Do they spend a lot of time at the driving range? How about an hour with a pro perfecting their swing?
But what about a gift you can give him as his wife, friend, lover? And a gift you can experience with him?
Here’s where the romance factor starts to skyrocket.
There is simply no substitute for spending time with your mate, and we already know that science has proven doing new things together as a couple is ridiculously good for your relationship. It floods your system with happy hormones that keep you bonded and happy.
For that reason, gifting an experience that the two of you can look forward to doing together is – in my opinion – king of all gift giving.
If you’ve been around Simple Marriage for a while you know I absolutely love Melt: Massage for Couples video courses – where you can get your hands all over your spouse in your own home night after night – it really is the gift that keeps on giving.
From now until Father’s Day (June 19th) my friends Denis and Emma Merkas are offering a great deal to Simple Marriage Readers.
They’re giving away the foot massage for free with each Melt purchase + they have a brand new payment plan of $22 per month for just 6 months and you get access to the Melt Video Series + Foot Rub Videos for life!
There’s a 60 day money back guarantee – because they want everyone to be absolutely in love with Melt. And if back rubs are just not their thing, they’re welcome to a full refund!
You can also use the printables as part of a Father’s Day gift this year – perhaps set up a hide-n-seek treasure hunt that’ll keep him guessing all day long. The more questions he asks, the more fun he has. Remember, it’s the mystery and anticipation that is the true hero!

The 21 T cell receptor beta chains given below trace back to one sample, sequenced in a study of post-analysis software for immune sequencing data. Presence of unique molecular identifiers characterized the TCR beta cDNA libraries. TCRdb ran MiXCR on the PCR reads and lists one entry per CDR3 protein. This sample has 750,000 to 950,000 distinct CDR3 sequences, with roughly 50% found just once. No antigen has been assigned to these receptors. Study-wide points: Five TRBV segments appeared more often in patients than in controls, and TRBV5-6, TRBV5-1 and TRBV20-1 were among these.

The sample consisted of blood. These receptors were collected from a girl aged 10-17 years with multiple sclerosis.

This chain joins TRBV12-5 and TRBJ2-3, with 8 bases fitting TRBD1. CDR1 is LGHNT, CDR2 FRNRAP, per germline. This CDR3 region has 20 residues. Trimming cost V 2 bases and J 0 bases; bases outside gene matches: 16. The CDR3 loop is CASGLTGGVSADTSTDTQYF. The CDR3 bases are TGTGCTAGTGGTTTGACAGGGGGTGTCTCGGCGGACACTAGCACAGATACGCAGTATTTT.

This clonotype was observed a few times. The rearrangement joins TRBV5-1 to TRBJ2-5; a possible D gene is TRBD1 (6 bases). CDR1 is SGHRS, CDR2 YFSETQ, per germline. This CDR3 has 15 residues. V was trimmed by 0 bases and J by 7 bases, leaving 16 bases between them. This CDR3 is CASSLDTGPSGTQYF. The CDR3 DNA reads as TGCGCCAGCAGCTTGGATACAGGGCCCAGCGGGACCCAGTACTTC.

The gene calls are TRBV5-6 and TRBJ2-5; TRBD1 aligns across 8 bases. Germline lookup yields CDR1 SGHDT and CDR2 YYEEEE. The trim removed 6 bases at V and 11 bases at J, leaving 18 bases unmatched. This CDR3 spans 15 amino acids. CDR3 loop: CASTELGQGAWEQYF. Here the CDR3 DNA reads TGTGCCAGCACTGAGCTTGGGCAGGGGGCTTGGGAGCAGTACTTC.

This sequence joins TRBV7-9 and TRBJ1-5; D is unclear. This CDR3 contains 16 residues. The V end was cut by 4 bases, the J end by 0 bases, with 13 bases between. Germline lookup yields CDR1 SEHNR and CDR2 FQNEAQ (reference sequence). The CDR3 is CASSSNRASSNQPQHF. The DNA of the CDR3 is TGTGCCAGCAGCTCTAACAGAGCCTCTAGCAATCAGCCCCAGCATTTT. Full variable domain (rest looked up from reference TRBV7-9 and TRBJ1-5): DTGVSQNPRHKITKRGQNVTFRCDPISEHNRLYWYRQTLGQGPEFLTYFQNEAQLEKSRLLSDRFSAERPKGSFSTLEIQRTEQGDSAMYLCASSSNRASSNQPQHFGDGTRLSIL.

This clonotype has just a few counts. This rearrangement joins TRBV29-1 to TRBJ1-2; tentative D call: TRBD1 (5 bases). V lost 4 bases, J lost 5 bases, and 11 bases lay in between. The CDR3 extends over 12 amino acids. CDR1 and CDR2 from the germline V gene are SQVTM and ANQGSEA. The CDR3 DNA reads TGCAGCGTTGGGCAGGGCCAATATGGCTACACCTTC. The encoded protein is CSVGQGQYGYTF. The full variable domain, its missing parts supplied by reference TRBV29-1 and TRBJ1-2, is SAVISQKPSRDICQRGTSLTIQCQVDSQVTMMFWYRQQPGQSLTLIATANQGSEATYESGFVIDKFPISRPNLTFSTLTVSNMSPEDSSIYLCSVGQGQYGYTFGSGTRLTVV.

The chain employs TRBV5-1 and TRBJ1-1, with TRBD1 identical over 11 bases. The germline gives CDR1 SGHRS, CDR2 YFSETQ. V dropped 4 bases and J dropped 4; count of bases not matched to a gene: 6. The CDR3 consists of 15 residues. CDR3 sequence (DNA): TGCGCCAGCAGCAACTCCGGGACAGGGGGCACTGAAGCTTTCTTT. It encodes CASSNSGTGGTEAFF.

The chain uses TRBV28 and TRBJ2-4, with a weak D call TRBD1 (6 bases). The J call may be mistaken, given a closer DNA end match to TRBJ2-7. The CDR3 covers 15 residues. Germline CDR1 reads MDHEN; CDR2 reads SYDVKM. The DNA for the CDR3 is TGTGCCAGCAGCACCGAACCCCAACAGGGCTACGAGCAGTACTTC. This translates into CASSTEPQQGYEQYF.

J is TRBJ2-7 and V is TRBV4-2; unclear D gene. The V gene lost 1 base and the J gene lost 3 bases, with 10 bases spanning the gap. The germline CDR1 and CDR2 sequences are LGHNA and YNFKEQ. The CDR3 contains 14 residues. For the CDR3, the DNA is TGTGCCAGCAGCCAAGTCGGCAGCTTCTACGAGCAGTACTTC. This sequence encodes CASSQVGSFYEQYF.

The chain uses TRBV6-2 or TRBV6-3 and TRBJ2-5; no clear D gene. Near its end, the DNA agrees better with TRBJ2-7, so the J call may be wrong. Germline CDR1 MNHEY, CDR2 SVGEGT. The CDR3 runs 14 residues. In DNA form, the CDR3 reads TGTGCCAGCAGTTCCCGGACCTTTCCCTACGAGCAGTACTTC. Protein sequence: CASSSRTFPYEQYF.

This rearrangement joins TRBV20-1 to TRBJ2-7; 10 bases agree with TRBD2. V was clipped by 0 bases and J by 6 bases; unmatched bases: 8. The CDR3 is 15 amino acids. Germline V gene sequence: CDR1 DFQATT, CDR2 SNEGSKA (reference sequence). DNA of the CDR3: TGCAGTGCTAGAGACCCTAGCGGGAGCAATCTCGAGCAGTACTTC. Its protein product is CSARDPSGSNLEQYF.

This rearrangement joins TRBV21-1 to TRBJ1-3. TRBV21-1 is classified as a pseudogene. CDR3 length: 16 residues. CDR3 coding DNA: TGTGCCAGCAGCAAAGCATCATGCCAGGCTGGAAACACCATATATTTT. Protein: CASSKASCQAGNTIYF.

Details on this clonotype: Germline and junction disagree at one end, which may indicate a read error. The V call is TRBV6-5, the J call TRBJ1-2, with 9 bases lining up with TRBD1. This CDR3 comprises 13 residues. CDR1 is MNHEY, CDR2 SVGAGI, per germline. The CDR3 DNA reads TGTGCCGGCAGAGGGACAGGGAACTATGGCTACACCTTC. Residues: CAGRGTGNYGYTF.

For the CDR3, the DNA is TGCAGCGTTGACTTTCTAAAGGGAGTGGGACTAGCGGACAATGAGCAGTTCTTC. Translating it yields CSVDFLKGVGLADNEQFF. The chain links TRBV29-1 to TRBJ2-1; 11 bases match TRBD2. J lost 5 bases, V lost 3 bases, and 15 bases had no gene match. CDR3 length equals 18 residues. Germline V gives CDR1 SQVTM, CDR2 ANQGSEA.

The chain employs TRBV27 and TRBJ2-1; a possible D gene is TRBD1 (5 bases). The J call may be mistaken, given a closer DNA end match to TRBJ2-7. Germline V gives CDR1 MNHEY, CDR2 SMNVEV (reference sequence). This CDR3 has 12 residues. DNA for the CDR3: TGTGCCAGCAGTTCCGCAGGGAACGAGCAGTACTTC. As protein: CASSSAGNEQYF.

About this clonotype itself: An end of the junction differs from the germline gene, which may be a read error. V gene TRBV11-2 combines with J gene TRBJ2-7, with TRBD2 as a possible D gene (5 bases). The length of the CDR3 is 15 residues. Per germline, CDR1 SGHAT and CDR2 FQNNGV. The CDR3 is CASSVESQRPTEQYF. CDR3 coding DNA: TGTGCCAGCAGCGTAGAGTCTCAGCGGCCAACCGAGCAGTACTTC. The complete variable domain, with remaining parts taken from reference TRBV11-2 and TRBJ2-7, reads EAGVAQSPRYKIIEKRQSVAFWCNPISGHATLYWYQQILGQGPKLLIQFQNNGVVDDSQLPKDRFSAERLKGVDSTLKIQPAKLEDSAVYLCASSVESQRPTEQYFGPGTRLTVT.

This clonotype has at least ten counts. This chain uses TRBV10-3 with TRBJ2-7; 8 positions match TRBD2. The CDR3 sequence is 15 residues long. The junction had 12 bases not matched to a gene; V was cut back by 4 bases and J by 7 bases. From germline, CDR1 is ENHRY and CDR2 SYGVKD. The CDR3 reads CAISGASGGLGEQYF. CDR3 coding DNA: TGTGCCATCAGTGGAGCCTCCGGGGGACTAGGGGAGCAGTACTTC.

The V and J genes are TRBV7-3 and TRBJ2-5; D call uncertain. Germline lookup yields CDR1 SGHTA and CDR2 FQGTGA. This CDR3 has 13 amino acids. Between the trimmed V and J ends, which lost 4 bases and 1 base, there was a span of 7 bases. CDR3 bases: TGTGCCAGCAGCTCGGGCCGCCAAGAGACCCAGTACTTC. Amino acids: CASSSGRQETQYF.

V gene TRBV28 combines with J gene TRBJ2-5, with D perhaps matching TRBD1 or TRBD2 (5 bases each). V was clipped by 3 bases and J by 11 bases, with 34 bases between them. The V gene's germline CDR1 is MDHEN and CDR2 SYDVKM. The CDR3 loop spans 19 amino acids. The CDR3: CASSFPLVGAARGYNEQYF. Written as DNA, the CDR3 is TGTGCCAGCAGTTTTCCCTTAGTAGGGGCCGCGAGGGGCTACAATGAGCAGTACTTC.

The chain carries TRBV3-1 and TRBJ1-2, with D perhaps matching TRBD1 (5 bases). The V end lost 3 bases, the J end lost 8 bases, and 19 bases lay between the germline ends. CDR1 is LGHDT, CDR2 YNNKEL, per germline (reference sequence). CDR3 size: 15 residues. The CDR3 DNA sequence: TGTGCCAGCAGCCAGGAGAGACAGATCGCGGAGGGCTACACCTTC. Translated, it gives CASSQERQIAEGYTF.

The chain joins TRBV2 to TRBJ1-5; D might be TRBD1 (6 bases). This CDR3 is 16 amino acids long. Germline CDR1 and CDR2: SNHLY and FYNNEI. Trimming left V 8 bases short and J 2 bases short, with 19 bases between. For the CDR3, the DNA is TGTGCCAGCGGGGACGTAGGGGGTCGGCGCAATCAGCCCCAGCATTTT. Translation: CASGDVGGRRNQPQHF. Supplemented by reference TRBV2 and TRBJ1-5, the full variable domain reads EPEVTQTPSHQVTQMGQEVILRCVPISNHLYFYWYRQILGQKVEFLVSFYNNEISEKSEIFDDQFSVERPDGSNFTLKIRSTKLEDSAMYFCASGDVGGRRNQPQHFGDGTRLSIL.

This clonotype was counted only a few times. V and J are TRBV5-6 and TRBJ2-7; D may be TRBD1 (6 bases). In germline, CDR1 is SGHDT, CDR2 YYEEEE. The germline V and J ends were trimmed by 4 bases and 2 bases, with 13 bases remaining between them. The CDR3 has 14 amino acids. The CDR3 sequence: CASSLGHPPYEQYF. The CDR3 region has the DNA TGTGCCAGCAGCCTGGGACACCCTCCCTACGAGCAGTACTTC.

One thing I repeated encounter as a marriage and family therapist is couples in emotional crisis. It’s common for my clients to come into sessions pretty worked up.
Often when this happens they try to use the first part of the session to vent their frustrations, hurt, sadness, disappointment and the like. While there is some therapeutic benefit to this process, I often don’t let it go on for long.
What I’ve noticed over the course of my years in the room with clients is an inability to recognize one’s own role in the very thing being vented about. Now, I can’t say this from a position of innocence, I do it too.
But one truth must be stated, no matter what your circumstances, situation, status or how disrespectful a spouse may treat you – this is not an excuse for poor behavior.
It seems that in our heads we can reach a point where our behaviors are awful, yet we don’t recognize it or more likely don’t care and maybe even feel justified because they did X to us or said Y when they know that makes us angry.
A marker of growing up in life and marriage is understanding I am always responsible for myself!
So please remember this …
Feeling disrespected is no excuse for despicable behavior. Being lonely is no excuse for acting out inappropriately online and offline. Feeling hurt by your spouse’s behaviors or words is no excuse to return the favor in kind.
In other words, feeling emotionally on edge is no excuse for poor behaviors.
As a rule of thumb, use this process:
- Work to self-soothe when your emotions rise.
- If you can’t control your emotions, control your behaviors.
- If you can’t control your behaviors, shut your mouth.
- Use breaks from each other effectively